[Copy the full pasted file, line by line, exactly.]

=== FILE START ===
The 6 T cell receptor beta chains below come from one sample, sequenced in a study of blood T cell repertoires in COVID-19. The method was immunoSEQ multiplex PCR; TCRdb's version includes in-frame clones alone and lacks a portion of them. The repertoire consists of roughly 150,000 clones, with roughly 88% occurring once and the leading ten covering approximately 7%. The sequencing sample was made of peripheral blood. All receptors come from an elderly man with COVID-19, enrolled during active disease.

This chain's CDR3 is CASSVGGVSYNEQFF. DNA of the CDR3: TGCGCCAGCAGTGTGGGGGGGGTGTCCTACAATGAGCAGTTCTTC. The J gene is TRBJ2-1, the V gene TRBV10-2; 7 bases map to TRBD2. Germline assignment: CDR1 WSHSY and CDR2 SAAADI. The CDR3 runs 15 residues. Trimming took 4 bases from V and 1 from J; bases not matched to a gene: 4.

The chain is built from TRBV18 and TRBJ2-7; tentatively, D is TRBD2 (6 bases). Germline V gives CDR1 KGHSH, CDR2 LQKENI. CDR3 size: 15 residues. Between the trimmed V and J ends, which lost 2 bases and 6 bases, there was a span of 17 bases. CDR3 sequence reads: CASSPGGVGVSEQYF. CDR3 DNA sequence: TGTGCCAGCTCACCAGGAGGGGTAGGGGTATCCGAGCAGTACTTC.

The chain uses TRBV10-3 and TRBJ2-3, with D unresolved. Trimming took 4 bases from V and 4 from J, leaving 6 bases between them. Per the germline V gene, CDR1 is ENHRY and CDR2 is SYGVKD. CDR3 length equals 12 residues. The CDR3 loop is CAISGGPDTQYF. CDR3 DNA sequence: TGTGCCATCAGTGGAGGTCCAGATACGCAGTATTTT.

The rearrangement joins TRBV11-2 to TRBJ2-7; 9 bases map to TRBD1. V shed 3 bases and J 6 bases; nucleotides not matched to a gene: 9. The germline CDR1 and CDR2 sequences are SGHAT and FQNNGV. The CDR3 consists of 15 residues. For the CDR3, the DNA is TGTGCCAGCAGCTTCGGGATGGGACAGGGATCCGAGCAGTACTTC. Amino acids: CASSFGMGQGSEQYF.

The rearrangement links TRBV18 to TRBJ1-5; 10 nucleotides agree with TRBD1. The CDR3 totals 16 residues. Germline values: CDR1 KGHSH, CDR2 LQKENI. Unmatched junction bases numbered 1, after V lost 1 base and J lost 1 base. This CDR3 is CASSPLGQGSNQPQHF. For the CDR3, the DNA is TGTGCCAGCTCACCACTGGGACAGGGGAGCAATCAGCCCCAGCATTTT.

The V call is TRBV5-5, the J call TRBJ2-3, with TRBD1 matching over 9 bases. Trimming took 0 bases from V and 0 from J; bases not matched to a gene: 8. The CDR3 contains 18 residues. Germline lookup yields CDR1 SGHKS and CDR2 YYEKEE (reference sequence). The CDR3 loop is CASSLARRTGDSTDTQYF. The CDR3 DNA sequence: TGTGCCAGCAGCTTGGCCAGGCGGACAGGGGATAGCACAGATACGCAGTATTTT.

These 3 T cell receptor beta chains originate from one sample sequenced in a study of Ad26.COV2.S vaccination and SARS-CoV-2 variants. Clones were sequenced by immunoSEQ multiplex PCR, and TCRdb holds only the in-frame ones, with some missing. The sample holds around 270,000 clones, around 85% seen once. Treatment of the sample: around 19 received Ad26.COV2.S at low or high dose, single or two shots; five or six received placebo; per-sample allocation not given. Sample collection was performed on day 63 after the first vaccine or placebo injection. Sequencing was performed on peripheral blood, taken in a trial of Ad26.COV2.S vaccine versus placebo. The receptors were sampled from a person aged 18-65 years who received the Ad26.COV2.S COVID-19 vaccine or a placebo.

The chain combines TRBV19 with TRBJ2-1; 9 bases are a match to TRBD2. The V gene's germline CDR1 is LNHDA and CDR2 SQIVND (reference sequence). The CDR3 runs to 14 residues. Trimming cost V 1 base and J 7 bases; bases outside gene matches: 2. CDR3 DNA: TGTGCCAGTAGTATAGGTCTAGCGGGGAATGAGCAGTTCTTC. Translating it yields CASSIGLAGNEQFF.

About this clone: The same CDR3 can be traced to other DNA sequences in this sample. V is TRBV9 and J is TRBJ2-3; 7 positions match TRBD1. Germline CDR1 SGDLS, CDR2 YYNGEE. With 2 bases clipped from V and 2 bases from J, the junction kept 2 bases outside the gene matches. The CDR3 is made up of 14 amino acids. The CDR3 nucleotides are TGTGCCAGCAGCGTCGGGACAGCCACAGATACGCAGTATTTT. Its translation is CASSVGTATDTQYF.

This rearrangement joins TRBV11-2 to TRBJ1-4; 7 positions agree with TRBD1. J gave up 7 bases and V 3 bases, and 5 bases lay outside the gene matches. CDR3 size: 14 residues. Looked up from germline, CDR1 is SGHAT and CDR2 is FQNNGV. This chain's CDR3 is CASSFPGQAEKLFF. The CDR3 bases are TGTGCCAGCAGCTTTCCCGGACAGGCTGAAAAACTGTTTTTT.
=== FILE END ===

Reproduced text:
The 6 T cell receptor beta chains below come from one sample, sequenced in a study of blood T cell repertoires in COVID-19. The method was immunoSEQ multiplex PCR; TCRdb's version includes in-frame clones alone and lacks a portion of them. The repertoire consists of roughly 150,000 clones, with roughly 88% occurring once and the leading ten covering approximately 7%. The sequencing sample was made of peripheral blood. All receptors come from an elderly man with COVID-19, enrolled during active disease.

This chain's CDR3 is CASSVGGVSYNEQFF. DNA of the CDR3: TGCGCCAGCAGTGTGGGGGGGGTGTCCTACAATGAGCAGTTCTTC. The J gene is TRBJ2-1, the V gene TRBV10-2; 7 bases map to TRBD2. Germline assignment: CDR1 WSHSY and CDR2 SAAADI. The CDR3 runs 15 residues. Trimming took 4 bases from V and 1 from J; bases not matched to a gene: 4.

The chain is built from TRBV18 and TRBJ2-7; tentatively, D is TRBD2 (6 bases). Germline V gives CDR1 KGHSH, CDR2 LQKENI. CDR3 size: 15 residues. Between the trimmed V and J ends, which lost 2 bases and 6 bases, there was a span of 17 bases. CDR3 sequence reads: CASSPGGVGVSEQYF. CDR3 DNA sequence: TGTGCCAGCTCACCAGGAGGGGTAGGGGTATCCGAGCAGTACTTC.

The chain uses TRBV10-3 and TRBJ2-3, with D unresolved. Trimming took 4 bases from V and 4 from J, leaving 6 bases between them. Per the germline V gene, CDR1 is ENHRY and CDR2 is SYGVKD. CDR3 length equals 12 residues. The CDR3 loop is CAISGGPDTQYF. CDR3 DNA sequence: TGTGCCATCAGTGGAGGTCCAGATACGCAGTATTTT.

The rearrangement joins TRBV11-2 to TRBJ2-7; 9 bases map to TRBD1. V shed 3 bases and J 6 bases; nucleotides not matched to a gene: 9. The germline CDR1 and CDR2 sequences are SGHAT and FQNNGV. The CDR3 consists of 15 residues. For the CDR3, the DNA is TGTGCCAGCAGCTTCGGGATGGGACAGGGATCCGAGCAGTACTTC. Amino acids: CASSFGMGQGSEQYF.

The rearrangement links TRBV18 to TRBJ1-5; 10 nucleotides agree with TRBD1. The CDR3 totals 16 residues. Germline values: CDR1 KGHSH, CDR2 LQKENI. Unmatched junction bases numbered 1, after V lost 1 base and J lost 1 base. This CDR3 is CASSPLGQGSNQPQHF. For the CDR3, the DNA is TGTGCCAGCTCACCACTGGGACAGGGGAGCAATCAGCCCCAGCATTTT.

The V call is TRBV5-5, the J call TRBJ2-3, with TRBD1 matching over 9 bases. Trimming took 0 bases from V and 0 from J; bases not matched to a gene: 8. The CDR3 contains 18 residues. Germline lookup yields CDR1 SGHKS and CDR2 YYEKEE (reference sequence). The CDR3 loop is CASSLARRTGDSTDTQYF. The CDR3 DNA sequence: TGTGCCAGCAGCTTGGCCAGGCGGACAGGGGATAGCACAGATACGCAGTATTTT.

These 3 T cell receptor beta chains originate from one sample sequenced in a study of Ad26.COV2.S vaccination and SARS-CoV-2 variants. Clones were sequenced by immunoSEQ multiplex PCR, and TCRdb holds only the in-frame ones, with some missing. The sample holds around 270,000 clones, around 85% seen once. Treatment of the sample: around 19 received Ad26.COV2.S at low or high dose, single or two shots; five or six received placebo; per-sample allocation not given. Sample collection was performed on day 63 after the first vaccine or placebo injection. Sequencing was performed on peripheral blood, taken in a trial of Ad26.COV2.S vaccine versus placebo. The receptors were sampled from a person aged 18-65 years who received the Ad26.COV2.S COVID-19 vaccine or a placebo.

The chain combines TRBV19 with TRBJ2-1; 9 bases are a match to TRBD2. The V gene's germline CDR1 is LNHDA and CDR2 SQIVND (reference sequence). The CDR3 runs to 14 residues. Trimming cost V 1 base and J 7 bases; bases outside gene matches: 2. CDR3 DNA: TGTGCCAGTAGTATAGGTCTAGCGGGGAATGAGCAGTTCTTC. Translating it yields CASSIGLAGNEQFF.

About this clone: The same CDR3 can be traced to other DNA sequences in this sample. V is TRBV9 and J is TRBJ2-3; 7 positions match TRBD1. Germline CDR1 SGDLS, CDR2 YYNGEE. With 2 bases clipped from V and 2 bases from J, the junction kept 2 bases outside the gene matches. The CDR3 is made up of 14 amino acids. The CDR3 nucleotides are TGTGCCAGCAGCGTCGGGACAGCCACAGATACGCAGTATTTT. Its translation is CASSVGTATDTQYF.

This rearrangement joins TRBV11-2 to TRBJ1-4; 7 positions agree with TRBD1. J gave up 7 bases and V 3 bases, and 5 bases lay outside the gene matches. CDR3 size: 14 residues. Looked up from germline, CDR1 is SGHAT and CDR2 is FQNNGV. This chain's CDR3 is CASSFPGQAEKLFF. The CDR3 bases are TGTGCCAGCAGCTTTCCCGGACAGGCTGAAAAACTGTTTTTT.